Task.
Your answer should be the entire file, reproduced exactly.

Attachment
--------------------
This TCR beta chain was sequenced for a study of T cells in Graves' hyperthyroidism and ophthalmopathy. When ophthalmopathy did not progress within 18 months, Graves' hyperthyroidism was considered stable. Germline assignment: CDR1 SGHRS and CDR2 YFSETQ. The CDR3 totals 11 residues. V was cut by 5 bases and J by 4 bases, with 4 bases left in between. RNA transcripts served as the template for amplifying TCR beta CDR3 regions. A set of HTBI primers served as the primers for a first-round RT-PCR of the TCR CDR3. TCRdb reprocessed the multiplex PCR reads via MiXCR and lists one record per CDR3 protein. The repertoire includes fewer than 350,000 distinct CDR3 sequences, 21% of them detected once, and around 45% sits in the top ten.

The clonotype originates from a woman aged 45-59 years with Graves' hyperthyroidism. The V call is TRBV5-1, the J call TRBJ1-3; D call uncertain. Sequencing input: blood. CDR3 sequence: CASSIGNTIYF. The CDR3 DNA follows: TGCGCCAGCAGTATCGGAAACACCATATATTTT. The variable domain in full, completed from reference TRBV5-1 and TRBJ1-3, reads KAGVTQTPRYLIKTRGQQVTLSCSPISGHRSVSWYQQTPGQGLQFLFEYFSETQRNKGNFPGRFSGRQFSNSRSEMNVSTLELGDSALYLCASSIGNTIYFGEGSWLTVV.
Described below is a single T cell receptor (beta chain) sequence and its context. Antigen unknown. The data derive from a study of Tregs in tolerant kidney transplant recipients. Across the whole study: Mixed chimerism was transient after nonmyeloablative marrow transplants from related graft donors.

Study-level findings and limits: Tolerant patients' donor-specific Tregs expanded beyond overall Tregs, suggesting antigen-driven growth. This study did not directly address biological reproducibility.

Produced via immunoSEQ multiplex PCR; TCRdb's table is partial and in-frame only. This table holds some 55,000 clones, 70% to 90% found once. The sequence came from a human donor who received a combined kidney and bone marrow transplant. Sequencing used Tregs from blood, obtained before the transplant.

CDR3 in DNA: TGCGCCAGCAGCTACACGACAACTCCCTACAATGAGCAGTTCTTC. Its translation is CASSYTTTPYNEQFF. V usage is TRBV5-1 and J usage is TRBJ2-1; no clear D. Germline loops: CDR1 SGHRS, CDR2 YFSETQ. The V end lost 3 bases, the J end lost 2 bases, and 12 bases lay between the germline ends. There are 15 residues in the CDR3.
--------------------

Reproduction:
This TCR beta chain was sequenced for a study of T cells in Graves' hyperthyroidism and ophthalmopathy. When ophthalmopathy did not progress within 18 months, Graves' hyperthyroidism was considered stable. Germline assignment: CDR1 SGHRS and CDR2 YFSETQ. The CDR3 totals 11 residues. V was cut by 5 bases and J by 4 bases, with 4 bases left in between. RNA transcripts served as the template for amplifying TCR beta CDR3 regions. A set of HTBI primers served as the primers for a first-round RT-PCR of the TCR CDR3. TCRdb reprocessed the multiplex PCR reads via MiXCR and lists one record per CDR3 protein. The repertoire includes fewer than 350,000 distinct CDR3 sequences, 21% of them detected once, and around 45% sits in the top ten.

The clonotype originates from a woman aged 45-59 years with Graves' hyperthyroidism. The V call is TRBV5-1, the J call TRBJ1-3; D call uncertain. Sequencing input: blood. CDR3 sequence: CASSIGNTIYF. The CDR3 DNA follows: TGCGCCAGCAGTATCGGAAACACCATATATTTT. The variable domain in full, completed from reference TRBV5-1 and TRBJ1-3, reads KAGVTQTPRYLIKTRGQQVTLSCSPISGHRSVSWYQQTPGQGLQFLFEYFSETQRNKGNFPGRFSGRQFSNSRSEMNVSTLELGDSALYLCASSIGNTIYFGEGSWLTVV.
Described below is a single T cell receptor (beta chain) sequence and its context. Antigen unknown. The data derive from a study of Tregs in tolerant kidney transplant recipients. Across the whole study: Mixed chimerism was transient after nonmyeloablative marrow transplants from related graft donors.

Study-level findings and limits: Tolerant patients' donor-specific Tregs expanded beyond overall Tregs, suggesting antigen-driven growth. This study did not directly address biological reproducibility.

Produced via immunoSEQ multiplex PCR; TCRdb's table is partial and in-frame only. This table holds some 55,000 clones, 70% to 90% found once. The sequence came from a human donor who received a combined kidney and bone marrow transplant. Sequencing used Tregs from blood, obtained before the transplant.

CDR3 in DNA: TGCGCCAGCAGCTACACGACAACTCCCTACAATGAGCAGTTCTTC. Its translation is CASSYTTTPYNEQFF. V usage is TRBV5-1 and J usage is TRBJ2-1; no clear D. Germline loops: CDR1 SGHRS, CDR2 YFSETQ. The V end lost 3 bases, the J end lost 2 bases, and 12 bases lay between the germline ends. There are 15 residues in the CDR3.